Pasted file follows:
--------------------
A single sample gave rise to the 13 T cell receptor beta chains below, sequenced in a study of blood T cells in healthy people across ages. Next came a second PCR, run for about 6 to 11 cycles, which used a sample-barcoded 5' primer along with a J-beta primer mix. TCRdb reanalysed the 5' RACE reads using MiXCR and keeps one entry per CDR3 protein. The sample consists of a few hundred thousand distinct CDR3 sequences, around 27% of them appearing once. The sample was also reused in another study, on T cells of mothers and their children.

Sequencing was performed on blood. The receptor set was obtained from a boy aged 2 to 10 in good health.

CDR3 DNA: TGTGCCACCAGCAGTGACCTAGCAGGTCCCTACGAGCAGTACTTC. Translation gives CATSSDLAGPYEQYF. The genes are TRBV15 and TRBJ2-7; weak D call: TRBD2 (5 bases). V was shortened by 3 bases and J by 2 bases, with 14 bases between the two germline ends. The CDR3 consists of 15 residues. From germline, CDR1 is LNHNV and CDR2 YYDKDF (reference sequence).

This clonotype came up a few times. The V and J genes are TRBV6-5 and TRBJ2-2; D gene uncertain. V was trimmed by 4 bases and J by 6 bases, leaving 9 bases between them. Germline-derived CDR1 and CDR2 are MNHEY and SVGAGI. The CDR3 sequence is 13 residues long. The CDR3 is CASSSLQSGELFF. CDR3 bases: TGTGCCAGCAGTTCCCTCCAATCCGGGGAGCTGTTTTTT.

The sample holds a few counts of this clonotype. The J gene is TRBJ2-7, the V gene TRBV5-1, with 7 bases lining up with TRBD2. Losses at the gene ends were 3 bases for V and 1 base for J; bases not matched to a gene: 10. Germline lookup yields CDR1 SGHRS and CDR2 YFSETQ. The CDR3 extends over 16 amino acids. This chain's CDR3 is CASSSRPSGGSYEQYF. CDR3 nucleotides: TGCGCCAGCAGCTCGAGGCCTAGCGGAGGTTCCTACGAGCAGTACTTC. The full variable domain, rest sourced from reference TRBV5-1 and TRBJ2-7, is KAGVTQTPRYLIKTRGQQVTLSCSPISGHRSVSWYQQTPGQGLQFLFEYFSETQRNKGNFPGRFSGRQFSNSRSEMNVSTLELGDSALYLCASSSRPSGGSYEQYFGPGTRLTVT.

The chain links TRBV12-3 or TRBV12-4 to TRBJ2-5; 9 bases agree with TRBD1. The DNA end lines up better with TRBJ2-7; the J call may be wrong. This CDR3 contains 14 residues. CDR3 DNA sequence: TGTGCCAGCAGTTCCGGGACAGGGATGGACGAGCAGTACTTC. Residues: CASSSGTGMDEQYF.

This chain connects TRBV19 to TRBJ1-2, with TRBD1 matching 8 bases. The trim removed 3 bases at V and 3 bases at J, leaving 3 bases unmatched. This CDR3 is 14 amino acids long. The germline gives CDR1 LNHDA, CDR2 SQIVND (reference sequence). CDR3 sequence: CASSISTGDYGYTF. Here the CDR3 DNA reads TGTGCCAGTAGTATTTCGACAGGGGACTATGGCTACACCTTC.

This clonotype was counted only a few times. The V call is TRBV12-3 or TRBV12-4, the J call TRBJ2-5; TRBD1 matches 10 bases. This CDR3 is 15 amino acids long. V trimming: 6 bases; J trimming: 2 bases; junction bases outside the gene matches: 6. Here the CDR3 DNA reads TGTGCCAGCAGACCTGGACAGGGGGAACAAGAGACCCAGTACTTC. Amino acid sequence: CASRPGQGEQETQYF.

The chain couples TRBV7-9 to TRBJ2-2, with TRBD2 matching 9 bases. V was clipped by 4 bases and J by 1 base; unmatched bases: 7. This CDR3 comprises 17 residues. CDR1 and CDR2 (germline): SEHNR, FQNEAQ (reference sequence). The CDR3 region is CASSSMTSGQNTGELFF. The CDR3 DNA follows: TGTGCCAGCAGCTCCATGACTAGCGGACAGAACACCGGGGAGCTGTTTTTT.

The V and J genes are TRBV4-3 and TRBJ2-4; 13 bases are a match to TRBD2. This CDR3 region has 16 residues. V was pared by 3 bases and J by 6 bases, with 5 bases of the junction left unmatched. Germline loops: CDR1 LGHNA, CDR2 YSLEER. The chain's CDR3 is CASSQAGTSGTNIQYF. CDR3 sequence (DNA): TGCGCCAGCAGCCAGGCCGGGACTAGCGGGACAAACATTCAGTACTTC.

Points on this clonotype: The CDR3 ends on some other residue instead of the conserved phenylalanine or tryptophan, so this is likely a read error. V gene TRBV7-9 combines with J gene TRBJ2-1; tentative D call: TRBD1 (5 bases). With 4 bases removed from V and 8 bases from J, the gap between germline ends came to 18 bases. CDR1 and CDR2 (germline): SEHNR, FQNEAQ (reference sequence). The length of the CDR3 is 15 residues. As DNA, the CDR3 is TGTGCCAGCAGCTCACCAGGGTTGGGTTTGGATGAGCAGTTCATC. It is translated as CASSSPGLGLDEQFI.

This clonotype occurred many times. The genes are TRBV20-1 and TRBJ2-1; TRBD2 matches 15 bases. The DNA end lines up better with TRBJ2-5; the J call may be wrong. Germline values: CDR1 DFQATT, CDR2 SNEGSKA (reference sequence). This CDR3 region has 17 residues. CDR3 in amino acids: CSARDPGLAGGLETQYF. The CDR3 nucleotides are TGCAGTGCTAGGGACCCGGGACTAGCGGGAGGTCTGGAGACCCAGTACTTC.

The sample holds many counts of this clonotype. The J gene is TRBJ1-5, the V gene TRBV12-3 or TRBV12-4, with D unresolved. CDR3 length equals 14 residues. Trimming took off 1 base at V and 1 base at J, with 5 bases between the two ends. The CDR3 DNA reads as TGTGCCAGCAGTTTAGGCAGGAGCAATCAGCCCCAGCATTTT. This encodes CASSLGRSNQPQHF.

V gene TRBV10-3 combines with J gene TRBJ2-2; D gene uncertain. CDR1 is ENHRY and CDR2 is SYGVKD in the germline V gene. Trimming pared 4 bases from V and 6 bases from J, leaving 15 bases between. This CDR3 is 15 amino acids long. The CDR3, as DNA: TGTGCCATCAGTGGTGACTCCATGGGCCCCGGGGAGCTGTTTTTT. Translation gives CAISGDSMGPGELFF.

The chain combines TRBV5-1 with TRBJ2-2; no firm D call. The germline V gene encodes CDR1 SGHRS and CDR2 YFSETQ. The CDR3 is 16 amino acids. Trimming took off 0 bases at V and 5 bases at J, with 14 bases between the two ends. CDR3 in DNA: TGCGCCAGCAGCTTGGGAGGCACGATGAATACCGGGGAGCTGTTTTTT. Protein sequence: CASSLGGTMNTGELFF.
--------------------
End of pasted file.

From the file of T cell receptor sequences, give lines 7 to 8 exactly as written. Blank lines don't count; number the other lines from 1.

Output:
This chain connects TRBV19 to TRBJ1-2, with TRBD1 matching 8 bases. The trim removed 3 bases at V and 3 bases at J, leaving 3 bases unmatched. This CDR3 is 14 amino acids long. The germline gives CDR1 LNHDA, CDR2 SQIVND (reference sequence). CDR3 sequence: CASSISTGDYGYTF. Here the CDR3 DNA reads TGTGCCAGTAGTATTTCGACAGGGGACTATGGCTACACCTTC.

This clonotype was counted only a few times. The V call is TRBV12-3 or TRBV12-4, the J call TRBJ2-5; TRBD1 matches 10 bases. This CDR3 is 15 amino acids long. V trimming: 6 bases; J trimming: 2 bases; junction bases outside the gene matches: 6. Here the CDR3 DNA reads TGTGCCAGCAGACCTGGACAGGGGGAACAAGAGACCCAGTACTTC. Amino acid sequence: CASRPGQGEQETQYF.